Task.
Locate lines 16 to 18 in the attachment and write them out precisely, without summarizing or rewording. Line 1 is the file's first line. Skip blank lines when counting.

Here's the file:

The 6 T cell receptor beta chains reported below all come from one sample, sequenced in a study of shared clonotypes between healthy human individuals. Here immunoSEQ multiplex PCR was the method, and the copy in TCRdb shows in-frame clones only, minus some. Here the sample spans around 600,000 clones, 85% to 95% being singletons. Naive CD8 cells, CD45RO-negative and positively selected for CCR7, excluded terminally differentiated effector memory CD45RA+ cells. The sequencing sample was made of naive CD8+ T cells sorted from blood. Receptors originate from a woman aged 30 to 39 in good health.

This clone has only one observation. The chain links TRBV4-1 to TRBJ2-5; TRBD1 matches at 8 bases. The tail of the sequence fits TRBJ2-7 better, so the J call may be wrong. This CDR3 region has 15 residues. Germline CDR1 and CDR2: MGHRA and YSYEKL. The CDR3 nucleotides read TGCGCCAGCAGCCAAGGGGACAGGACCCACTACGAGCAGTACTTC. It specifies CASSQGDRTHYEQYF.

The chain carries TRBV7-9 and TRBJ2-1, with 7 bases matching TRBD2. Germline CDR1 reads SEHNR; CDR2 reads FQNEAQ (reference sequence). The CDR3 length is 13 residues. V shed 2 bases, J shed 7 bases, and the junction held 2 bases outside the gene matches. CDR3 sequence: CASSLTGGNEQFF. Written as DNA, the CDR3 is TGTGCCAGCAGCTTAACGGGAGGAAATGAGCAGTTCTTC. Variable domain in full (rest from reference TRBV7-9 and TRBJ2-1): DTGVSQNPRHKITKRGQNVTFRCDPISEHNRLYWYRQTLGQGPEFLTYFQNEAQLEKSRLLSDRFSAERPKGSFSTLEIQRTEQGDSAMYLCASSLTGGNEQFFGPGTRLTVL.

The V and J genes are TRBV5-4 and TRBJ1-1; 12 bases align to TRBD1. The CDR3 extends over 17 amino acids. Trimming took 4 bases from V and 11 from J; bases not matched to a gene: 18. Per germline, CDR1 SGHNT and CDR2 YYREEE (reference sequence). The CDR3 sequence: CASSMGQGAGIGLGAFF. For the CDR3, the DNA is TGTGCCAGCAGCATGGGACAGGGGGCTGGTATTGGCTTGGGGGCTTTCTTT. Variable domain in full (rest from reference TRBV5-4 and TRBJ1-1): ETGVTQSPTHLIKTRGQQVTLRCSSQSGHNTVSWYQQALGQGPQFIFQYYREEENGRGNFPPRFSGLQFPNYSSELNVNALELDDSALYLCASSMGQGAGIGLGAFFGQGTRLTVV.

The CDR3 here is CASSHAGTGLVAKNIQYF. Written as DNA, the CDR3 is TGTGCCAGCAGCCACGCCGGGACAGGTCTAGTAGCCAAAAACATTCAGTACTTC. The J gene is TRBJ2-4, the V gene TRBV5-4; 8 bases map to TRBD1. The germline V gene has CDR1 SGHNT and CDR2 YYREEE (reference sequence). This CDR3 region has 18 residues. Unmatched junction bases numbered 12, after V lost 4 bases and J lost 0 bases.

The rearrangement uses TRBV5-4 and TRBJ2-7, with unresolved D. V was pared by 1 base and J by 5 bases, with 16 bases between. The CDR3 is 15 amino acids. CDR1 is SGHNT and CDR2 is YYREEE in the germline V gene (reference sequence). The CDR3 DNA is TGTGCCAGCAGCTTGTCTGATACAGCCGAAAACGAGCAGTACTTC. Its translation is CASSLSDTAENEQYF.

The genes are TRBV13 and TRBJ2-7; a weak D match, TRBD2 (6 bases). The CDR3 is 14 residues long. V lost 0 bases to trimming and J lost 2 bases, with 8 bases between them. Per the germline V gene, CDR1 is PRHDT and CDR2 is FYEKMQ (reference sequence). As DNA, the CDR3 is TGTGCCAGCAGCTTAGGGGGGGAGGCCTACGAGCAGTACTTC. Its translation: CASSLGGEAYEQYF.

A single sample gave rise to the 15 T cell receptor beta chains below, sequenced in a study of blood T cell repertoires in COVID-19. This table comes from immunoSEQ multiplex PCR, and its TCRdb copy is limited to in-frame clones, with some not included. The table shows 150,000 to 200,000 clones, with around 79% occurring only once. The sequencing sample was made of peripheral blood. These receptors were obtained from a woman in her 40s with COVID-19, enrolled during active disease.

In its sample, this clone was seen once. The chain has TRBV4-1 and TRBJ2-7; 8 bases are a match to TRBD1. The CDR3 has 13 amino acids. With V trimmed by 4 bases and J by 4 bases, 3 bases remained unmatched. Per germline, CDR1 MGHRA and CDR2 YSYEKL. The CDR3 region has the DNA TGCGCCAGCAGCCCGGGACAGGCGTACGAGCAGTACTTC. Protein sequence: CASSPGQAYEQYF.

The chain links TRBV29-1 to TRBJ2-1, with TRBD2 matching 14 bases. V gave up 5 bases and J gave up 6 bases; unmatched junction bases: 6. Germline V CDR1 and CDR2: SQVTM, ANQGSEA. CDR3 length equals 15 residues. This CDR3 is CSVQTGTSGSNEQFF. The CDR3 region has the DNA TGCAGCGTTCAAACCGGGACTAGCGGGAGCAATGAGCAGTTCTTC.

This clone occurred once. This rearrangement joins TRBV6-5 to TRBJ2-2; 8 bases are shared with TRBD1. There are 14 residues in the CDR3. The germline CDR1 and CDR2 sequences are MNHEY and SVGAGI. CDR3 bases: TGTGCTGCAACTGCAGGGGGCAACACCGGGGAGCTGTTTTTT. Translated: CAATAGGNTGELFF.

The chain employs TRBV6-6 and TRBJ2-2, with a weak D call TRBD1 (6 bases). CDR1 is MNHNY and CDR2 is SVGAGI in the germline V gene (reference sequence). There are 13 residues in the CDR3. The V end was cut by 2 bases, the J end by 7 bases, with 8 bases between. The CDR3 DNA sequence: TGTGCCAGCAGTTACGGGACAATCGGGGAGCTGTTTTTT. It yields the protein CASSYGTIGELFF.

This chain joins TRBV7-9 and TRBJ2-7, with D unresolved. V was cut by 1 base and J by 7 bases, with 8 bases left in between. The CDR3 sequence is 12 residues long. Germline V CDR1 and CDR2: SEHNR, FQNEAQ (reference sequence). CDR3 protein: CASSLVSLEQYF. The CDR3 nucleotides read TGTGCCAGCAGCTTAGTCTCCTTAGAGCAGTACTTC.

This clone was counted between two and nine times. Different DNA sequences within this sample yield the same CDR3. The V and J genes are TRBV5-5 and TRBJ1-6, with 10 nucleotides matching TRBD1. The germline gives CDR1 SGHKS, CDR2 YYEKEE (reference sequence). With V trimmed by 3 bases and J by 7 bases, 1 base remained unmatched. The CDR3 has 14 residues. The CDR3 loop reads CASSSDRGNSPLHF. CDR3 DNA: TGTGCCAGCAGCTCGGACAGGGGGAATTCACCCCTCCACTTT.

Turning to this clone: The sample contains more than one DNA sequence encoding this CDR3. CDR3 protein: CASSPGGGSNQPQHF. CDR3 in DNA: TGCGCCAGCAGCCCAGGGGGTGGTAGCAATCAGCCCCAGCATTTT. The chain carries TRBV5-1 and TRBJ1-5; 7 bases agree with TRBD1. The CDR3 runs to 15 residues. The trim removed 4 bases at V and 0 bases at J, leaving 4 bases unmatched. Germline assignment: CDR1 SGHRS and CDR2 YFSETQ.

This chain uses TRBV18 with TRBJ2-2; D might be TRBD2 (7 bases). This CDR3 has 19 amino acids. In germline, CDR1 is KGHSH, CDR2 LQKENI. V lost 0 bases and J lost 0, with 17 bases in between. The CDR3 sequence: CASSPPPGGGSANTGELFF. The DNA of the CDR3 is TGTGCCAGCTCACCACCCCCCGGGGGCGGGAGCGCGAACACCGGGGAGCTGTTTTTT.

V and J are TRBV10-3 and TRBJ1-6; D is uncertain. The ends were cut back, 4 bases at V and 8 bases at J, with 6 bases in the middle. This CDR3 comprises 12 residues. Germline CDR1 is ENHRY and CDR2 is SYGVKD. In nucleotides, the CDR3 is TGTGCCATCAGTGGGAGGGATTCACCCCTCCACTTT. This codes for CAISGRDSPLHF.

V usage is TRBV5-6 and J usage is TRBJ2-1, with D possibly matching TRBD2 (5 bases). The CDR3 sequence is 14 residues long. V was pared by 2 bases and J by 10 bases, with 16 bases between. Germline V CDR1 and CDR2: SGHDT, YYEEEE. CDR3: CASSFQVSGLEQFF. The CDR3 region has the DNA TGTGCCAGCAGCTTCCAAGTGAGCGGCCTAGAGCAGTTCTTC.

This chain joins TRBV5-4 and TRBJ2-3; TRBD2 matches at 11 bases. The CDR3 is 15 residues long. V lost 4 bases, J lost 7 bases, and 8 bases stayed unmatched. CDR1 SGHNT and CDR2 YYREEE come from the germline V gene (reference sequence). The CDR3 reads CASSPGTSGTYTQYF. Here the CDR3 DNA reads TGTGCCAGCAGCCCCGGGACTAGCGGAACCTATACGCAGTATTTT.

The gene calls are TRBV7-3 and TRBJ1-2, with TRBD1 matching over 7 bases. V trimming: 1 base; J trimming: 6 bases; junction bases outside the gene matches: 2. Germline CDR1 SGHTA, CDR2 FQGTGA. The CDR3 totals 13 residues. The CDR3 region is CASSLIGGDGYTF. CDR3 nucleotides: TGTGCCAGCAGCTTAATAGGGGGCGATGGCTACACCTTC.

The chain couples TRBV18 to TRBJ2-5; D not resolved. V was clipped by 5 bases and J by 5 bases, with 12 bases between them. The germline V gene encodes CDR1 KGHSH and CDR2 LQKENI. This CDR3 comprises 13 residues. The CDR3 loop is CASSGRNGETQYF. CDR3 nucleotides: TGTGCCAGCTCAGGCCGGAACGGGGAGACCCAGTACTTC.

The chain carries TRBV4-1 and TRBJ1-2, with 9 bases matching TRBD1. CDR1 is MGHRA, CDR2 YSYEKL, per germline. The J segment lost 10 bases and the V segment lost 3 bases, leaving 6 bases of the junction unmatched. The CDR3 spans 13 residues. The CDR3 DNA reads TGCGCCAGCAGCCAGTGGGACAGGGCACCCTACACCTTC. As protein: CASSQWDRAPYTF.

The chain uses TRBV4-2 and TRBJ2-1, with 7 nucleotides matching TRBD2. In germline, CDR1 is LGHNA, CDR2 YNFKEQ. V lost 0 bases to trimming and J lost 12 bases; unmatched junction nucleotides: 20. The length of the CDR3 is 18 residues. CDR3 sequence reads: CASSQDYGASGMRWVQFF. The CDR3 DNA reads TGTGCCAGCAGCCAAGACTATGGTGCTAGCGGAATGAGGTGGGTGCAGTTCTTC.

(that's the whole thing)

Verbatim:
This chain uses TRBV18 with TRBJ2-2; D might be TRBD2 (7 bases). This CDR3 has 19 amino acids. In germline, CDR1 is KGHSH, CDR2 LQKENI. V lost 0 bases and J lost 0, with 17 bases in between. The CDR3 sequence: CASSPPPGGGSANTGELFF. The DNA of the CDR3 is TGTGCCAGCTCACCACCCCCCGGGGGCGGGAGCGCGAACACCGGGGAGCTGTTTTTT.

V and J are TRBV10-3 and TRBJ1-6; D is uncertain. The ends were cut back, 4 bases at V and 8 bases at J, with 6 bases in the middle. This CDR3 comprises 12 residues. Germline CDR1 is ENHRY and CDR2 is SYGVKD. In nucleotides, the CDR3 is TGTGCCATCAGTGGGAGGGATTCACCCCTCCACTTT. This codes for CAISGRDSPLHF.

V usage is TRBV5-6 and J usage is TRBJ2-1, with D possibly matching TRBD2 (5 bases). The CDR3 sequence is 14 residues long. V was pared by 2 bases and J by 10 bases, with 16 bases between. Germline V CDR1 and CDR2: SGHDT, YYEEEE. CDR3: CASSFQVSGLEQFF. The CDR3 region has the DNA TGTGCCAGCAGCTTCCAAGTGAGCGGCCTAGAGCAGTTCTTC.